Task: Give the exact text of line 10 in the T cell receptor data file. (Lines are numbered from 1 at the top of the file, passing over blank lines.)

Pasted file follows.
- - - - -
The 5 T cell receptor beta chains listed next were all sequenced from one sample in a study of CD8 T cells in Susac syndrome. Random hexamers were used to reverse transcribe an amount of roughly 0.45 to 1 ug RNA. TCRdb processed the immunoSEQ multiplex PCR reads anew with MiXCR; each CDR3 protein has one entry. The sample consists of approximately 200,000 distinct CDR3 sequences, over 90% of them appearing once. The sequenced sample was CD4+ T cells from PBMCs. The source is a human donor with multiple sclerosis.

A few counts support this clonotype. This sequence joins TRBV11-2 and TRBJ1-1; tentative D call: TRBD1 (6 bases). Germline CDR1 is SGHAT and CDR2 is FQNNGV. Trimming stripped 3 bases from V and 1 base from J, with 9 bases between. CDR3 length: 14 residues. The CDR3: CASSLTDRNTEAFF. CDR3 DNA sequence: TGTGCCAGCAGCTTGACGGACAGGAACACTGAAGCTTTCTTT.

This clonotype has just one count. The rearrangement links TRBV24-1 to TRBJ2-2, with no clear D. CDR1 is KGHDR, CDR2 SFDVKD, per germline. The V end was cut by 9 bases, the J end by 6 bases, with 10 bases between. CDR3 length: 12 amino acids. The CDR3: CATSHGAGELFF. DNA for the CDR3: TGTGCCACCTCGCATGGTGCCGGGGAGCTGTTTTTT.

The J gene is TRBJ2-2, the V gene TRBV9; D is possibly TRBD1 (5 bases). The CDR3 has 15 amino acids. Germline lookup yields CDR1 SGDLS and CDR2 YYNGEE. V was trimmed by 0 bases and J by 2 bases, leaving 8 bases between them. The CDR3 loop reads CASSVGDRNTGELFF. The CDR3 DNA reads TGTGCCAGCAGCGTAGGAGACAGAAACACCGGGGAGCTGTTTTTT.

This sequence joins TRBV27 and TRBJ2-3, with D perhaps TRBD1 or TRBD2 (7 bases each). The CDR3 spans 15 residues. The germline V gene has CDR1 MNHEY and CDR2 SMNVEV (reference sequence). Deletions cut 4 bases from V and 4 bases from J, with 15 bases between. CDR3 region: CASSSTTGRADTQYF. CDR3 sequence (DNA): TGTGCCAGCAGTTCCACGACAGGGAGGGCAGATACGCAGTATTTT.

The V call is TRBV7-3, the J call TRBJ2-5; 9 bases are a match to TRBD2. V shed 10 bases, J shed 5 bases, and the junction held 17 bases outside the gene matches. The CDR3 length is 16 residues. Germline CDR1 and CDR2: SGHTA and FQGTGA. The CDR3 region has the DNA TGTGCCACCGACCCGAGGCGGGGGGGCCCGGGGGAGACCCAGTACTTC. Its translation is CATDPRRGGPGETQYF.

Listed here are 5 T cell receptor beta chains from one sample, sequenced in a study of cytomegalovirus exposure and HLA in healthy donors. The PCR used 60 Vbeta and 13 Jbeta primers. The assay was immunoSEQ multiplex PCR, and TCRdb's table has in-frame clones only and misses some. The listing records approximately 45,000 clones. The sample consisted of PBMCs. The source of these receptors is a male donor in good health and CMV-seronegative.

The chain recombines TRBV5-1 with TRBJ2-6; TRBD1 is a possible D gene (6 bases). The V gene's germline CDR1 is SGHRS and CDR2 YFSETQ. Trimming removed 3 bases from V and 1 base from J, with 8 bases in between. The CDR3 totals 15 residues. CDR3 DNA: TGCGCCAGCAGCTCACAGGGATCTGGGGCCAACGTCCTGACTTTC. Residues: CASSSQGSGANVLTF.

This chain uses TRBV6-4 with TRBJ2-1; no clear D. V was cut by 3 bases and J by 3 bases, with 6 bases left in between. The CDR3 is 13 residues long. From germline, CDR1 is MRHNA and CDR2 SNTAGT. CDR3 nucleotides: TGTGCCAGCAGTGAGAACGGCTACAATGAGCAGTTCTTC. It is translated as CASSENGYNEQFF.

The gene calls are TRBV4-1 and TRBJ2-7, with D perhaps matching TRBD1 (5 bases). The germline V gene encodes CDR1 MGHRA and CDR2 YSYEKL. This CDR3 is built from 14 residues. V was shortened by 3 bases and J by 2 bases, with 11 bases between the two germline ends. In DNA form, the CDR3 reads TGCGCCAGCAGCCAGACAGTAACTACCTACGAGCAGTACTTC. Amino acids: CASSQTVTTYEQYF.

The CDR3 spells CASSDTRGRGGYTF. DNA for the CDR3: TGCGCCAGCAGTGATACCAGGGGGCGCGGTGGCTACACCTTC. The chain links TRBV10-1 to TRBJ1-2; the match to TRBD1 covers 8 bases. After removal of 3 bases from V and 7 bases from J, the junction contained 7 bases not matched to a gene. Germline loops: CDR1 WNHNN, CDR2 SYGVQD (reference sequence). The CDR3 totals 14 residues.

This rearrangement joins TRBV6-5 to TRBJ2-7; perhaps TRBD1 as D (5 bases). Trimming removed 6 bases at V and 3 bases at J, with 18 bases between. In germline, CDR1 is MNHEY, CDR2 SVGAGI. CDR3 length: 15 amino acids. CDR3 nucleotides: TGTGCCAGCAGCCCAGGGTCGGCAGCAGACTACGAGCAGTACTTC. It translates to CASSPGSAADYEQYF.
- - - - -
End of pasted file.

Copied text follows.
The gene calls are TRBV4-1 and TRBJ2-7, with D perhaps matching TRBD1 (5 bases). The germline V gene encodes CDR1 MGHRA and CDR2 YSYEKL. This CDR3 is built from 14 residues. V was shortened by 3 bases and J by 2 bases, with 11 bases between the two germline ends. In DNA form, the CDR3 reads TGCGCCAGCAGCCAGACAGTAACTACCTACGAGCAGTACTTC. Amino acids: CASSQTVTTYEQYF.